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Curr Opin Oncol. 2008 Jul;20(4):378-85. doi: 10.1097/CCO.0b013e328302166a.

Stress spectrum disorders in oncology.

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  • 1Institut Jules Bordet, Universit√© Libre de Bruxelles, Psycho-Oncology Unit, Belgium. patrick.desaive@bordet.be

Abstract

PURPOSE OF REVIEW:

In this study, we will review the clinical, biological and research challenges resulting from the application of the traumatic stress framework to the psychological experience of cancer. Theoretical controversy over that conceptual shift and tentative neurobiological correlations are discussed. We will attempt to extract significant advances from the general literature and describe new directions for therapeutic strategies.

RECENT FINDINGS:

The traumatic nature of cancer experience is supported by epidemiology, but criticized by many authors, highlighting methodological caveats and conceptual contradictions. However, neuroimaging studies provide common findings in cancer patients with posttraumatic stress disorder, as it has been described in posttraumatic stress disorder patients. The carcinogenic effects of catecholamines and glucocorticoids could open the way for a deeper understanding of correlations between psychological factors and cancer prognosis.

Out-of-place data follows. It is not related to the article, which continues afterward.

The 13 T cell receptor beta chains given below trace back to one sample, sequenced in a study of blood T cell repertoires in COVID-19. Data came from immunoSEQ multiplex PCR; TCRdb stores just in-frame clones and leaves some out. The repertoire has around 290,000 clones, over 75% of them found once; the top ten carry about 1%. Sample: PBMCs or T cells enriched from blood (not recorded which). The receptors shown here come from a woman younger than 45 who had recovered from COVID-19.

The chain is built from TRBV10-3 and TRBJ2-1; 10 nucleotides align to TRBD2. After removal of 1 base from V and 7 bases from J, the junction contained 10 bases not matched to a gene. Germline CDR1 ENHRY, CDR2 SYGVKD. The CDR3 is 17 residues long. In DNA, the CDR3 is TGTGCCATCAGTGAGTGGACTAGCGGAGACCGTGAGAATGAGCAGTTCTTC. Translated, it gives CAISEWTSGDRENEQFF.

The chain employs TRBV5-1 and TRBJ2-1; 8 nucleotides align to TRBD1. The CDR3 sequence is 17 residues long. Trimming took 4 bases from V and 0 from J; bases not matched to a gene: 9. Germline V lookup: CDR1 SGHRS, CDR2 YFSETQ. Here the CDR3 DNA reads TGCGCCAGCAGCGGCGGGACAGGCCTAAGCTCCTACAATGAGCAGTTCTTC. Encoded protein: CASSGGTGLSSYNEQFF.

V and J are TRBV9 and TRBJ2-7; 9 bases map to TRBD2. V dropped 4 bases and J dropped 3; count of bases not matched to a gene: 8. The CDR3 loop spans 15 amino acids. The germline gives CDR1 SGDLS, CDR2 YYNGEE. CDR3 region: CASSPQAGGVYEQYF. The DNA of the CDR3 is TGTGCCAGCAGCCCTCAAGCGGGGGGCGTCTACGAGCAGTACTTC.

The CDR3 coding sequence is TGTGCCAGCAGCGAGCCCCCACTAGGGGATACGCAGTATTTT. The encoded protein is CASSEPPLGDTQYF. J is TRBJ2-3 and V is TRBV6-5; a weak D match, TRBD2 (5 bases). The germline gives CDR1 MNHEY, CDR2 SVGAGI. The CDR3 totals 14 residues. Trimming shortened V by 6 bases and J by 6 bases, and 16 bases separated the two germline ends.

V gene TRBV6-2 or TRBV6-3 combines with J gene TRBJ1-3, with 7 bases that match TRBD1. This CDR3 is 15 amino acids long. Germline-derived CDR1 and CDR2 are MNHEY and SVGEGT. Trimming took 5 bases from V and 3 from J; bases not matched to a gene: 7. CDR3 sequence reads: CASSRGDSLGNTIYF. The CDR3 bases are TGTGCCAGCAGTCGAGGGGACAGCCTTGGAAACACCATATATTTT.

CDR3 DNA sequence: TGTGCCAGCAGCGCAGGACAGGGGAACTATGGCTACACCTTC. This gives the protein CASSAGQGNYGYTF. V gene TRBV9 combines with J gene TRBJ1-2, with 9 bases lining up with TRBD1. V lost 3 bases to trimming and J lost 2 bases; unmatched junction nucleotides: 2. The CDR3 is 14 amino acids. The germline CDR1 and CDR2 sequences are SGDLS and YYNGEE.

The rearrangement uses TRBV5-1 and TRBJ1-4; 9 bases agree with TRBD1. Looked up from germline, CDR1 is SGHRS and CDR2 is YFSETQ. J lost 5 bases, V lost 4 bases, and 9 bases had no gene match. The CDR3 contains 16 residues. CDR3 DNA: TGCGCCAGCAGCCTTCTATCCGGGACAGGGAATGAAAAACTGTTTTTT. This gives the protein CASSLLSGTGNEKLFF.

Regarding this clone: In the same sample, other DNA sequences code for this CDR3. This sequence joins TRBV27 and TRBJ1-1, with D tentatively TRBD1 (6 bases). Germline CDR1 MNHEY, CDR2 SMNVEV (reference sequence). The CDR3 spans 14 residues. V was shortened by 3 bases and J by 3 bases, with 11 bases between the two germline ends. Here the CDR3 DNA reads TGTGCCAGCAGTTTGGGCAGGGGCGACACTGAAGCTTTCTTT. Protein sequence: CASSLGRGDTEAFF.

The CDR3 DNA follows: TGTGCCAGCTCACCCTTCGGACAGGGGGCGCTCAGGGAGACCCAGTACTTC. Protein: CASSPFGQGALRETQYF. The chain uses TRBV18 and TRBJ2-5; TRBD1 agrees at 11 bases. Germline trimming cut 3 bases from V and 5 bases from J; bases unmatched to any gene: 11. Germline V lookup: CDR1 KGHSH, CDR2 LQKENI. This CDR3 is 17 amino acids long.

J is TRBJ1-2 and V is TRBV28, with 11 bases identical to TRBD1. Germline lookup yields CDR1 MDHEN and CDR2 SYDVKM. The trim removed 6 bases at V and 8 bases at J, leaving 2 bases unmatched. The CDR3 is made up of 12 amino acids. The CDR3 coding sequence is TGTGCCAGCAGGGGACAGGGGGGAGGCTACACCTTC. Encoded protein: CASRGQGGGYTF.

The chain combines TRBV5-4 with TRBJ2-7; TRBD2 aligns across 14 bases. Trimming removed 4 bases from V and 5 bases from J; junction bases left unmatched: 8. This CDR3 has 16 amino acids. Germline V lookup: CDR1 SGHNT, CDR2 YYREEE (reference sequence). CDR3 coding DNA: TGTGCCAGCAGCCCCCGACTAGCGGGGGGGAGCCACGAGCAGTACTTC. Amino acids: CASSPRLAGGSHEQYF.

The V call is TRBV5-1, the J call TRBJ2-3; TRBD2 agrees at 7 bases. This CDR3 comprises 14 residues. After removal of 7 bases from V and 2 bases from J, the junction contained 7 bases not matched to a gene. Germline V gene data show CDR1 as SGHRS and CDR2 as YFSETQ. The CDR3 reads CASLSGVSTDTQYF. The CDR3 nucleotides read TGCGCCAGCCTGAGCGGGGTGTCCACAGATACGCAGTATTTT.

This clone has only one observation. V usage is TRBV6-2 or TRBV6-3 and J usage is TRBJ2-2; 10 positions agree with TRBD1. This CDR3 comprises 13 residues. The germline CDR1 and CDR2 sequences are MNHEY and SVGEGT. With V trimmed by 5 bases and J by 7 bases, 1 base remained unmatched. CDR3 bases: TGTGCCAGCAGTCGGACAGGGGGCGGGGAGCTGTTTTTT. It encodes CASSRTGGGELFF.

SUMMARY:

Cancer is a unique psychological experience. Its relapsing course and life-threatening nature constitute a potential source of severe and chronic stress, resulting in long-term psychological distress, poor quality of life and psychopathology. Biological consequences of cumulative stress include catecholamine hyperactivity and glucocorticoid dysregulation, and also affect the immune system. The understanding of those physiopathologic pathways needs further investigation, as the development of adequate screening tools does. In order to integrate all those challenges, multidisciplinary approaches are warranted.

PMID:
18525331
DOI:
10.1097/CCO.0b013e328302166a
[PubMed - indexed for MEDLINE]
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